Will Russia Intervene in Kyrgyzstan?

by Laurence on 3/21/2005 · 7 comments

This graf leaps out of Eurasianet’s roundup:

Meanwhile in Russia, Dmitry Rogozin, a vocal nationalist in the Russian Duma, called on the Kremlin to intervene in the building confrontation. In an interview with Echo Moskvy radio, Rogozin suggested that Russian President Vladimir Putin’s administration should consider the immediate dispatch of a CIS peacekeeping force to southern Kyrgyzstan. Political observers in Bishkek say any effort to deploy CIS peacekeepers would meet with strong resistance from Kyrgyz opposition leaders, who would deem such action as an effort by Moscow to prop up Akayev’s administration and to broaden Russian influence in Kyrgyzstan.

If things don’t calm down soon, Russia might indeed move in–just to show that Putin is not intimidated by the USA…


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{ 7 comments }

Nathan March 21, 2005 at 3:39 pm

Like I said earlier, I highly doubt it. I think Putin’s fairly clumsy on the international stage, but he’s gotta know this is a situation he doesn’t want to get involved in.

Russian nationalists saying wacky things in the Duma are a dime a dozen.

Laurence March 21, 2005 at 3:45 pm

I remember having a conversation in Tashkent , during the Nord Ost Theater hostage crisis, with a US State Department official just about to leave the country. He was adamant that Putin would not storm the building, because of the VIPs among the hostages. Putin wouldn’t risk killing innocent civilians, he said to me. I answered that I didn’t see that Putin had any alternative other than storming the theatre. In the end, Putin stormed the theatre, killing some VIPs.

I’m not saying that it is inevitable that Russia will act, but that unless some alternative presents itself, such as the rebellion calming down, that Russia will be forced to act, just as Russia acted in Tajikistan, after things got out of control…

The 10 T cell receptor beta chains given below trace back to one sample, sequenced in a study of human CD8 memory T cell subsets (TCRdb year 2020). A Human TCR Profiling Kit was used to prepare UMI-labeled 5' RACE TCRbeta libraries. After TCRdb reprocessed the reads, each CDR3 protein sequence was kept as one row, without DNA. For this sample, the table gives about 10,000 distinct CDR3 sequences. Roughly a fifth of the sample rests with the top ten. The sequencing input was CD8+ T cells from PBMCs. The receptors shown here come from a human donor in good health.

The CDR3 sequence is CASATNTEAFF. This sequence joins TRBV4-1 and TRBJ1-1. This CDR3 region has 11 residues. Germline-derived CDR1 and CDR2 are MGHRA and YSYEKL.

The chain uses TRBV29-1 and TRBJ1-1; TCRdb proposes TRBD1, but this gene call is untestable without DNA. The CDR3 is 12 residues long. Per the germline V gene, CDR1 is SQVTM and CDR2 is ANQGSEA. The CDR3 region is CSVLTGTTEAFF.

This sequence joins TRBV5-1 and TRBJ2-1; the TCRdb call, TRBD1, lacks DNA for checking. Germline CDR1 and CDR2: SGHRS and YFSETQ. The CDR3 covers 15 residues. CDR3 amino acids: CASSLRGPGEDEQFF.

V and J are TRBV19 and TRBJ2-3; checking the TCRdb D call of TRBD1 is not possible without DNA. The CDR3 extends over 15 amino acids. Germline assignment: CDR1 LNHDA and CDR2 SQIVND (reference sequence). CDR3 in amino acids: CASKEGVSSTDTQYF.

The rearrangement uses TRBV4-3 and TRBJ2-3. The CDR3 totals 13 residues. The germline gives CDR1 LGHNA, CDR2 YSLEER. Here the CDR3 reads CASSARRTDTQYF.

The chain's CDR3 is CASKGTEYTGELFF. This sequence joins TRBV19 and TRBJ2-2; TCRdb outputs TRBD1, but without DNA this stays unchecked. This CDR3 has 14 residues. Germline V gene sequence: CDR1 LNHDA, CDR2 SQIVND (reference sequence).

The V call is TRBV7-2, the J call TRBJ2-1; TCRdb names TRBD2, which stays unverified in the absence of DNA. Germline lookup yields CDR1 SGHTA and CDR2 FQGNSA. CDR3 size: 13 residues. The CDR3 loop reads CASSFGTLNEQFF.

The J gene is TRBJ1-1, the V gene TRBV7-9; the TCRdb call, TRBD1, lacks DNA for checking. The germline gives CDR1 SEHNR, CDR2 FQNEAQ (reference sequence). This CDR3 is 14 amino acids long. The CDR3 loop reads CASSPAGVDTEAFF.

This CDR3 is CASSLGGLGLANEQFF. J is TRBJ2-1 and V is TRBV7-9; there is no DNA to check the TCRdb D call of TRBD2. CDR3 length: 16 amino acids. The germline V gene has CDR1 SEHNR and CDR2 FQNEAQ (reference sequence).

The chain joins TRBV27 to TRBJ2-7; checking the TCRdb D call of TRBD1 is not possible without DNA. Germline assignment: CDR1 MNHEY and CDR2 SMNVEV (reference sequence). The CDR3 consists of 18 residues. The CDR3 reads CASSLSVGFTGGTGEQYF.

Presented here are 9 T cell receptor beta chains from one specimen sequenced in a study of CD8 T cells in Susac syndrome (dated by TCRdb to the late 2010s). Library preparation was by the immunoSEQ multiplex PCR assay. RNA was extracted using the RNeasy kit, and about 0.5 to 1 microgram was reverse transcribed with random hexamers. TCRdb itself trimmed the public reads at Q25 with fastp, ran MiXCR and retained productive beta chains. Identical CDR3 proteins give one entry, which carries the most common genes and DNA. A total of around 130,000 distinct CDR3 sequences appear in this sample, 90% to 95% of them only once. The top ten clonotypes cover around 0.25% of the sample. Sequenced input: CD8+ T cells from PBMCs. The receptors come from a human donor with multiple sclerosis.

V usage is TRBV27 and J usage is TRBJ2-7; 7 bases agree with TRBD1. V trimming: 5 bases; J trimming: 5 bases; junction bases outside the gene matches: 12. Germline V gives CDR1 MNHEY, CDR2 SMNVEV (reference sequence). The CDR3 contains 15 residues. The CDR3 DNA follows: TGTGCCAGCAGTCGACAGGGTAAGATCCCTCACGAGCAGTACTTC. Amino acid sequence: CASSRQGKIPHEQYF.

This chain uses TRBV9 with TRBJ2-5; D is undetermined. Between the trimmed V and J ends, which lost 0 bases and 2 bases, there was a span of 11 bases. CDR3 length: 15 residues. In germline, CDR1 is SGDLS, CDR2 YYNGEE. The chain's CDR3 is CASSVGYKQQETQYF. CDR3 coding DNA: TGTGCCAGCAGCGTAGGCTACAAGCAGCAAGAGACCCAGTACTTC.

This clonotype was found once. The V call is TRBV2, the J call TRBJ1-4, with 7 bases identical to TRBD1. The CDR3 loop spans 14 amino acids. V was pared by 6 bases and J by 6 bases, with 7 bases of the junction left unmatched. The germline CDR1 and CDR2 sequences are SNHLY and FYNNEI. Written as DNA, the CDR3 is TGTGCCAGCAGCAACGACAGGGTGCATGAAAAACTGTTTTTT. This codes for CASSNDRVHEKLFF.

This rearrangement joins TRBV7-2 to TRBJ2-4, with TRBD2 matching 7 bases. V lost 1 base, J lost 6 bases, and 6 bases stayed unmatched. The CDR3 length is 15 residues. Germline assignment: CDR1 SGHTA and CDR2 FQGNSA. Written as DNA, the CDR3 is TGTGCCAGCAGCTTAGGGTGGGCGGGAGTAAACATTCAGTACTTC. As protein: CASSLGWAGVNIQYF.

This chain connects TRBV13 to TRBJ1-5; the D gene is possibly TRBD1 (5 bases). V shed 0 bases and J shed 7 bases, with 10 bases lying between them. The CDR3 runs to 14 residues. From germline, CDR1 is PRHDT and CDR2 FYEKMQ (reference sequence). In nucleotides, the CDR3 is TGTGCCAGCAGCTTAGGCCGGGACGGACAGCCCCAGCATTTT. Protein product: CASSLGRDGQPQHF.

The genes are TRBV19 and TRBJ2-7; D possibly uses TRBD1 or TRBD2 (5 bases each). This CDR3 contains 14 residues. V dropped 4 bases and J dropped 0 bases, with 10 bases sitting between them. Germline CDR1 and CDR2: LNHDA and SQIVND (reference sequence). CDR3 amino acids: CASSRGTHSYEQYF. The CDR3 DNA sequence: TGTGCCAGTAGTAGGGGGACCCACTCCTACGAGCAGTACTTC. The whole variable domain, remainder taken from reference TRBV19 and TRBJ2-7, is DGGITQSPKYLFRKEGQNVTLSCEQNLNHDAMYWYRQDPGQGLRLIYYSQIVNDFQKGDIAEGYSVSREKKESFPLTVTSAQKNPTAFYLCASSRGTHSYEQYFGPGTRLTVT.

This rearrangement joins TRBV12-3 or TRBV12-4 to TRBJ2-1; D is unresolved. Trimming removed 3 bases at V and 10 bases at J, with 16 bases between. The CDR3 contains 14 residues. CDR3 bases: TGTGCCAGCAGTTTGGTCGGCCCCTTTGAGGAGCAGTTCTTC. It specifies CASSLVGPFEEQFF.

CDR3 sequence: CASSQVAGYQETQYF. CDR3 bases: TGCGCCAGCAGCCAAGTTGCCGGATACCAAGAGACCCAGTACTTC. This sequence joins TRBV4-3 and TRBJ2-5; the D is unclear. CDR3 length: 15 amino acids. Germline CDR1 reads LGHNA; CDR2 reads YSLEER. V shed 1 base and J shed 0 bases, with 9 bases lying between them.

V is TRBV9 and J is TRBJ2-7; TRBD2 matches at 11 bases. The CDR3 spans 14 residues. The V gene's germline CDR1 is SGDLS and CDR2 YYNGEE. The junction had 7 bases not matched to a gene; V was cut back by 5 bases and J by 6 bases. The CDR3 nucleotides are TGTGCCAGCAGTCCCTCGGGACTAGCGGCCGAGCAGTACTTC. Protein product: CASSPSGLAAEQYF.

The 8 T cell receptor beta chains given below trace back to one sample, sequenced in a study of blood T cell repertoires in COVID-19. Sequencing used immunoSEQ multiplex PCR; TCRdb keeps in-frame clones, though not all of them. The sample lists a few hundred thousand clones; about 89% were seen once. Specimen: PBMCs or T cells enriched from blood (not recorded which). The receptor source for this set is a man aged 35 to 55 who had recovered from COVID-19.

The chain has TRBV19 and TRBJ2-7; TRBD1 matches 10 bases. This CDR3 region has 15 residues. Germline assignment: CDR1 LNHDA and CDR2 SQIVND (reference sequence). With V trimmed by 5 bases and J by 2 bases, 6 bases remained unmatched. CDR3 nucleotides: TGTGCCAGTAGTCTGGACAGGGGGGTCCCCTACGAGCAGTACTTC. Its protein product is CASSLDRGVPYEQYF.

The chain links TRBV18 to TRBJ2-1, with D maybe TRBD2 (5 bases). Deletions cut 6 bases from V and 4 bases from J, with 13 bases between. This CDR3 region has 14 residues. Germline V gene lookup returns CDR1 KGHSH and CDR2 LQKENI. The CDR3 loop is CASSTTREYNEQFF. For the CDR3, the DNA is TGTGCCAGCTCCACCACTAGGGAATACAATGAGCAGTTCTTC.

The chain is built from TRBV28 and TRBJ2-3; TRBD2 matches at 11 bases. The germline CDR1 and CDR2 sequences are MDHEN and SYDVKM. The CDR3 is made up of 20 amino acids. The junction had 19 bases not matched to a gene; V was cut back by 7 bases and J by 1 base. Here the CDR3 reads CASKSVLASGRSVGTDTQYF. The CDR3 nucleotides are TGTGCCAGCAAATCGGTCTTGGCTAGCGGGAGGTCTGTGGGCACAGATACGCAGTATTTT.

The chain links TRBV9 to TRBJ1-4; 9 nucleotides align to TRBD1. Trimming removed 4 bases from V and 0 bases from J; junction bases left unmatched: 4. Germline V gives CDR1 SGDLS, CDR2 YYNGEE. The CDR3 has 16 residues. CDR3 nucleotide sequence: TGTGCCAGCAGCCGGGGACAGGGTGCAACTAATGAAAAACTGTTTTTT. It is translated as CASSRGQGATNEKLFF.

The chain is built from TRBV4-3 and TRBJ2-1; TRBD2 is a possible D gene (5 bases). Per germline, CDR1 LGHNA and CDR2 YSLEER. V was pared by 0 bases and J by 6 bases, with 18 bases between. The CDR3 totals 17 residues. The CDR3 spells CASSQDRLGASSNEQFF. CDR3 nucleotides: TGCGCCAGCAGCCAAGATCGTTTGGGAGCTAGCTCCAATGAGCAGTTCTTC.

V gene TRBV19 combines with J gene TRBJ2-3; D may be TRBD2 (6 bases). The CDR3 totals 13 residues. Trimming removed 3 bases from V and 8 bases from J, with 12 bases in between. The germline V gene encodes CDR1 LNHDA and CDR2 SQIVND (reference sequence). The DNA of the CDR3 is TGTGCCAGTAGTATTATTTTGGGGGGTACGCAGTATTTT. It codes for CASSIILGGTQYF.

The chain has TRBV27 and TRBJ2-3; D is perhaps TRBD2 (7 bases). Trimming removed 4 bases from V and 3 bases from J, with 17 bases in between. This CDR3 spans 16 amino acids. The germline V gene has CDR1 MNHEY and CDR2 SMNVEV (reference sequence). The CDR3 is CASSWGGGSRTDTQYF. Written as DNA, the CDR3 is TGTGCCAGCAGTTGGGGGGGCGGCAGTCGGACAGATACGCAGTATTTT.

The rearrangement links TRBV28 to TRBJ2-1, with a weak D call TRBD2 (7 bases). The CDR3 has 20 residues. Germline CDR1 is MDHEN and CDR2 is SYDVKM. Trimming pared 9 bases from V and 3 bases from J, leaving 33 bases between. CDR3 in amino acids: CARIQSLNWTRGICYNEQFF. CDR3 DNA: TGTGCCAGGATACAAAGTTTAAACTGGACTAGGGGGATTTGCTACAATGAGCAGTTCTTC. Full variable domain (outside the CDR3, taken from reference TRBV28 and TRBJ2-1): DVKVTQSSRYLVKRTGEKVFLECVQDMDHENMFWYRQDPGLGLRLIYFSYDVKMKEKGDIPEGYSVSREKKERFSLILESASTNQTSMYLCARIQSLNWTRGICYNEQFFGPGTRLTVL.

Laurence March 21, 2005 at 3:52 pm

BTW, I think, at least at one point, Rogozin was chairman of the State Duma Committe on International Affairs–so he may be plugged-in to what the Kremlin is thinking about…

Tim Russo March 21, 2005 at 4:47 pm

The Russian army, particularly in that neck of the woods, has probably long since pickled itself with homemade mulberry vodka. I would imagine it might have a hard time intervening in civil unrest.

Laurence March 22, 2005 at 2:06 am

Tim, you have a point. Maybe Russia will do nothing, and Akaev will step down.

Alexei March 22, 2005 at 2:49 am

Nathan, how are ethnic divisions in Kyrgyzstan playing out in the unrest? I understand Osh has seen several outbursts of Uzbek-Kyrgyz ethnic violence since the late 1980s.

As an aside, Rogozin is acting like an imperialist more than a nationalist. (He’s probably a puppet of the Kremlin playing the part of a vocal supporter of Russian interests.) A true nationalist like me should object to Russian troops being sent to risk their lives for no compelling reason.

Nathan March 22, 2005 at 12:04 pm

You’re right. Poor choice of words. Imperialist is better.

As for ethnic divisions, I’ve seen nothing that indicates that they’re a factor. They have been a problem in Osh in the past… I did hear something in passing about Osh residents not being entirely with the protesters in the city (many of whom I’ve also heard are not from the city itself). That would seem to indicate that analysts who said minorities support Akayev might be right. I’m not quite sure though.

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